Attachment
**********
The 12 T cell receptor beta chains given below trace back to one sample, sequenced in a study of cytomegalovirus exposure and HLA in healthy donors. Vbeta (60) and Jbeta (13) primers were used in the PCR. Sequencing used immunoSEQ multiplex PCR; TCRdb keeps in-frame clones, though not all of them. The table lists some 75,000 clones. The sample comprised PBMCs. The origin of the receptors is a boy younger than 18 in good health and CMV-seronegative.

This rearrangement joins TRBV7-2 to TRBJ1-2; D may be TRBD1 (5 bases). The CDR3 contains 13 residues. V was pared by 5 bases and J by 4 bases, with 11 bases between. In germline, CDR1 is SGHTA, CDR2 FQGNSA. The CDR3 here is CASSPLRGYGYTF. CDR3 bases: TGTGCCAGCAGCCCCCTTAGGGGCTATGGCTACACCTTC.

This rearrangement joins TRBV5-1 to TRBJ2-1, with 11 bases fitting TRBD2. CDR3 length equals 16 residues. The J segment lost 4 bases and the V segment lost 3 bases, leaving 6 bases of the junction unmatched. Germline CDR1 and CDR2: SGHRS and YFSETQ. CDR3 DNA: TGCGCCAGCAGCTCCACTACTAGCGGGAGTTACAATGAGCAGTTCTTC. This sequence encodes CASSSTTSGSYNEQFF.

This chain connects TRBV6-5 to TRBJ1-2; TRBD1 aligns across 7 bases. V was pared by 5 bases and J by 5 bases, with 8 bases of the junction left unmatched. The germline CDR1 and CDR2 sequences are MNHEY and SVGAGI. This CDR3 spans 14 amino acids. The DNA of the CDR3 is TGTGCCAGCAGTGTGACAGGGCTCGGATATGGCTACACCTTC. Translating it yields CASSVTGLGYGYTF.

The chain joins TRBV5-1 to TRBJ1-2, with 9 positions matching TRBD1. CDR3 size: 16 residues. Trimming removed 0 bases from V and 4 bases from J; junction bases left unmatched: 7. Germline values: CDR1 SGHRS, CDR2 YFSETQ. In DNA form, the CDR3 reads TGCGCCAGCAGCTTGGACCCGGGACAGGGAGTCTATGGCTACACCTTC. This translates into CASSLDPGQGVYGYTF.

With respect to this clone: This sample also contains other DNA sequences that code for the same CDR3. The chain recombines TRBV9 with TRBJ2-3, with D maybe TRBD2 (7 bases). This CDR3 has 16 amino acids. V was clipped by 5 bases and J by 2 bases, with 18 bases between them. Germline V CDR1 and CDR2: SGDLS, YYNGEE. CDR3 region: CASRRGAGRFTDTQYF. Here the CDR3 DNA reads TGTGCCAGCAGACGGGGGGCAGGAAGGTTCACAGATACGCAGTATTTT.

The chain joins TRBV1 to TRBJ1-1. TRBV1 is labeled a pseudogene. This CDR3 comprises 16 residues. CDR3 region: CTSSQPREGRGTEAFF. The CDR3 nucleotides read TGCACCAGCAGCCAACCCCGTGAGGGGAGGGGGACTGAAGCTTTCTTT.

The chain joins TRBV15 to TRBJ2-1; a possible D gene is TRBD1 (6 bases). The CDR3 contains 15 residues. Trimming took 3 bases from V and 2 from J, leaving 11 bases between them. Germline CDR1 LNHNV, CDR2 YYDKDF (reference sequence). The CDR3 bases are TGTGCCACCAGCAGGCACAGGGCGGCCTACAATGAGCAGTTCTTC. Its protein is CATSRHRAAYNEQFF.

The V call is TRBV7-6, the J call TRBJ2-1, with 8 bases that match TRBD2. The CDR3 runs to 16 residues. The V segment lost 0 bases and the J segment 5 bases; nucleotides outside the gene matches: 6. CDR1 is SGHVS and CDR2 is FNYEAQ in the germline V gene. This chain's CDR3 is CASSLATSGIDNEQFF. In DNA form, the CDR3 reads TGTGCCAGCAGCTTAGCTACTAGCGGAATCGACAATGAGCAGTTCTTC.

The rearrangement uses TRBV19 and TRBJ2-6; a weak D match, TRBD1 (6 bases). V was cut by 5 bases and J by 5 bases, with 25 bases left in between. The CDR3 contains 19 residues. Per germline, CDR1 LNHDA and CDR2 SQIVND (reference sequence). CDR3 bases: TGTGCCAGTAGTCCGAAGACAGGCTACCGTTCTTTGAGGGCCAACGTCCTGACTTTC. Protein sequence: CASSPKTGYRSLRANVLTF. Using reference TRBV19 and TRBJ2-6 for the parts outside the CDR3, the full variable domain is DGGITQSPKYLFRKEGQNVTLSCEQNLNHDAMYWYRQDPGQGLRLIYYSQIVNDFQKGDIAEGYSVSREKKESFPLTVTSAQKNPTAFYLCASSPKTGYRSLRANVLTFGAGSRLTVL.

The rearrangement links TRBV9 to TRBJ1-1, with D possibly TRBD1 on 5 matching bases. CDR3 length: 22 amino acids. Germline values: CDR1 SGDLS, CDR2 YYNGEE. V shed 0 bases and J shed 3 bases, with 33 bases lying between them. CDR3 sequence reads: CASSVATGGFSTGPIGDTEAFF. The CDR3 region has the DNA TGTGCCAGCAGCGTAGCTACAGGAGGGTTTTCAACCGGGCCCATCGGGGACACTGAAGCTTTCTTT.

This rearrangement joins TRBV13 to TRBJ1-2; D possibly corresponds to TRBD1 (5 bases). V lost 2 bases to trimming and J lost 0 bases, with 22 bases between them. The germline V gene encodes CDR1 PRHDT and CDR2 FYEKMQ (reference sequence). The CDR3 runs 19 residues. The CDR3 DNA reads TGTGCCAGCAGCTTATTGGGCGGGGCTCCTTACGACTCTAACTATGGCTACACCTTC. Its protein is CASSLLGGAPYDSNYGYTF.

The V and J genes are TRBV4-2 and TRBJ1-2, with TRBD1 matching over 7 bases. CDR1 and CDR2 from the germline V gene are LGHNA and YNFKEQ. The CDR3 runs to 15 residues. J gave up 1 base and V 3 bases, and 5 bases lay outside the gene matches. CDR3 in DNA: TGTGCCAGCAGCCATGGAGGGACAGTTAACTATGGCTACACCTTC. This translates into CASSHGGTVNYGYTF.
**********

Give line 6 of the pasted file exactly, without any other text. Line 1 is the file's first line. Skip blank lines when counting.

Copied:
With respect to this clone: This sample also contains other DNA sequences that code for the same CDR3. The chain recombines TRBV9 with TRBJ2-3, with D maybe TRBD2 (7 bases). This CDR3 has 16 amino acids. V was clipped by 5 bases and J by 2 bases, with 18 bases between them. Germline V CDR1 and CDR2: SGDLS, YYNGEE. CDR3 region: CASRRGAGRFTDTQYF. Here the CDR3 DNA reads TGTGCCAGCAGACGGGGGGCAGGAAGGTTCACAGATACGCAGTATTTT.